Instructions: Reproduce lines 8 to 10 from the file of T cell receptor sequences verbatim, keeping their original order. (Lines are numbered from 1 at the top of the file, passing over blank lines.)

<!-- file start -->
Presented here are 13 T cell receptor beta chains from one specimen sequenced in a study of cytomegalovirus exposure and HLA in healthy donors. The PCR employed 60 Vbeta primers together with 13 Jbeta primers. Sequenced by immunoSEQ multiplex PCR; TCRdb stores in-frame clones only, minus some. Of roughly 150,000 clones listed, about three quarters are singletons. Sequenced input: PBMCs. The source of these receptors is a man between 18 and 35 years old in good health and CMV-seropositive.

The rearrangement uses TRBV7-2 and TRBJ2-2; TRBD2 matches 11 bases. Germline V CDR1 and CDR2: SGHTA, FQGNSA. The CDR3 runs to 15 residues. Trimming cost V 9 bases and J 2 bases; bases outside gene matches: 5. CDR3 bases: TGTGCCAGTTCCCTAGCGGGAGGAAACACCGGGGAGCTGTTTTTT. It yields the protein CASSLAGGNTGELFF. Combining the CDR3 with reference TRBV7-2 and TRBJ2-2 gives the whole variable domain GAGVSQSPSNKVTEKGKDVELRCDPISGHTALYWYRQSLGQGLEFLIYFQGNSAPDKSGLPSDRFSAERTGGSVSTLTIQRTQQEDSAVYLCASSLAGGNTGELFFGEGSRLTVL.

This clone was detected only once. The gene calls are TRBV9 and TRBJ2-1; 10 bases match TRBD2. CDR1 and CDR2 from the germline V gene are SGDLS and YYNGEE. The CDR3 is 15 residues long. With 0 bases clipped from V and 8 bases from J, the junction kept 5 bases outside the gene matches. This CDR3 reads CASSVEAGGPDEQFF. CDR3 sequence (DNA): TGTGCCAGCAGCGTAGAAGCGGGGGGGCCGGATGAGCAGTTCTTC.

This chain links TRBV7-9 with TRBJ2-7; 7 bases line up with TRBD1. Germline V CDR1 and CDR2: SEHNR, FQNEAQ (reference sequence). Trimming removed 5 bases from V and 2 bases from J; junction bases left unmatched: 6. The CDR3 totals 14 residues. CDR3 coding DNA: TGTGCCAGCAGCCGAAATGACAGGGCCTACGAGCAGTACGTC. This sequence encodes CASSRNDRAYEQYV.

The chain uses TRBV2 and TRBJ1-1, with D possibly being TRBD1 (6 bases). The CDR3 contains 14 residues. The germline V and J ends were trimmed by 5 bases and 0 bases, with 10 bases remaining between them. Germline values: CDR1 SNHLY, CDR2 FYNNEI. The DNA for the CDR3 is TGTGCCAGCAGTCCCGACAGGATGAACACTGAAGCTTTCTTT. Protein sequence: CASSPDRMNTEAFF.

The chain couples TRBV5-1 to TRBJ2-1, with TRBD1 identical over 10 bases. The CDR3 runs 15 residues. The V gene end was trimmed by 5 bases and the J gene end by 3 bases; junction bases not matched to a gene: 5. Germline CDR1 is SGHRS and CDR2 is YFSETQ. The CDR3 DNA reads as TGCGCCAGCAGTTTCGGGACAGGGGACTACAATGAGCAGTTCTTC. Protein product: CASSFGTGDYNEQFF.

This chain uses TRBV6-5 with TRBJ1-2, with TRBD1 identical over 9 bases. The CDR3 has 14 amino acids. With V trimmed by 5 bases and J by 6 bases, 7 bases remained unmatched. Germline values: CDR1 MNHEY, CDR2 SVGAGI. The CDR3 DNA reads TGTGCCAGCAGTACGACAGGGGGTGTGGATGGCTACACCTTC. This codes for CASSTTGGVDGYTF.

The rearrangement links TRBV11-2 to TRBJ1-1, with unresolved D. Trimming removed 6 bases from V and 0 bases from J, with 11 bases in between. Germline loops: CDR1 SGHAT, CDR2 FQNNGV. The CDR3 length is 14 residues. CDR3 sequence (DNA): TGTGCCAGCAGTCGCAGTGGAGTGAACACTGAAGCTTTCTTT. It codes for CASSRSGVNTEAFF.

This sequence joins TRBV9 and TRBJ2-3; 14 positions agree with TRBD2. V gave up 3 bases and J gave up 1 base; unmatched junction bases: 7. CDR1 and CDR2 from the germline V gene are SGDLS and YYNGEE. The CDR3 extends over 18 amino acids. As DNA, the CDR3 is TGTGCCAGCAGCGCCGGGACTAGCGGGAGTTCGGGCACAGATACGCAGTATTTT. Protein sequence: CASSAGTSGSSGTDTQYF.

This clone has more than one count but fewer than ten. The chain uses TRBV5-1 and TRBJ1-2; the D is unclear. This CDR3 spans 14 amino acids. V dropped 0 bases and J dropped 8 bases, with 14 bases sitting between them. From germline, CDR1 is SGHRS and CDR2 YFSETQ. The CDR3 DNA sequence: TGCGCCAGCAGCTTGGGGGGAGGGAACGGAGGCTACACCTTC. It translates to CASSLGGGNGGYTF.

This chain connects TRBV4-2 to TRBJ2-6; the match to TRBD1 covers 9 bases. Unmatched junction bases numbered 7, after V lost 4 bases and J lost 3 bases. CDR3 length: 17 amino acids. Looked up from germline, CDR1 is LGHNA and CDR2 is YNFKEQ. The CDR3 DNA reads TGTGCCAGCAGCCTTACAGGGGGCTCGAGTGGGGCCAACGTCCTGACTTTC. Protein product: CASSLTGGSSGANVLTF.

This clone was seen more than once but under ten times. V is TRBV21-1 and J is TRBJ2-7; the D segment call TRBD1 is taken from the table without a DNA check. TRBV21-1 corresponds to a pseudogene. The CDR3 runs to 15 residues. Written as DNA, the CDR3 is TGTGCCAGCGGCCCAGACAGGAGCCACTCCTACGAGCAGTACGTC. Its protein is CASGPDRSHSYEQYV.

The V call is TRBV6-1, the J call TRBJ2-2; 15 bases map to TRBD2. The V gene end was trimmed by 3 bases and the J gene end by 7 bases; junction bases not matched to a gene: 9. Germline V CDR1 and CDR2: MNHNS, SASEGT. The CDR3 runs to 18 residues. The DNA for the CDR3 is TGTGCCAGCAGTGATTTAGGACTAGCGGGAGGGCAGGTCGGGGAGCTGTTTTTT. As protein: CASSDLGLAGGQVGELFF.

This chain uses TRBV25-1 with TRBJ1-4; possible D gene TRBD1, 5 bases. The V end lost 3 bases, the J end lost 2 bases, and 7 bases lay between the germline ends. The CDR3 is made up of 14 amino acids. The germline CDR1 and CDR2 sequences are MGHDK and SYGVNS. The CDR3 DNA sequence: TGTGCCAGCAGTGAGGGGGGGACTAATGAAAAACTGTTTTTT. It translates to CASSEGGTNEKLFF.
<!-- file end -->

The rearrangement links TRBV11-2 to TRBJ1-1, with unresolved D. Trimming removed 6 bases from V and 0 bases from J, with 11 bases in between. Germline loops: CDR1 SGHAT, CDR2 FQNNGV. The CDR3 length is 14 residues. CDR3 sequence (DNA): TGTGCCAGCAGTCGCAGTGGAGTGAACACTGAAGCTTTCTTT. It codes for CASSRSGVNTEAFF.

This sequence joins TRBV9 and TRBJ2-3; 14 positions agree with TRBD2. V gave up 3 bases and J gave up 1 base; unmatched junction bases: 7. CDR1 and CDR2 from the germline V gene are SGDLS and YYNGEE. The CDR3 extends over 18 amino acids. As DNA, the CDR3 is TGTGCCAGCAGCGCCGGGACTAGCGGGAGTTCGGGCACAGATACGCAGTATTTT. Protein sequence: CASSAGTSGSSGTDTQYF.

This clone has more than one count but fewer than ten. The chain uses TRBV5-1 and TRBJ1-2; the D is unclear. This CDR3 spans 14 amino acids. V dropped 0 bases and J dropped 8 bases, with 14 bases sitting between them. From germline, CDR1 is SGHRS and CDR2 YFSETQ. The CDR3 DNA sequence: TGCGCCAGCAGCTTGGGGGGAGGGAACGGAGGCTACACCTTC. It translates to CASSLGGGNGGYTF.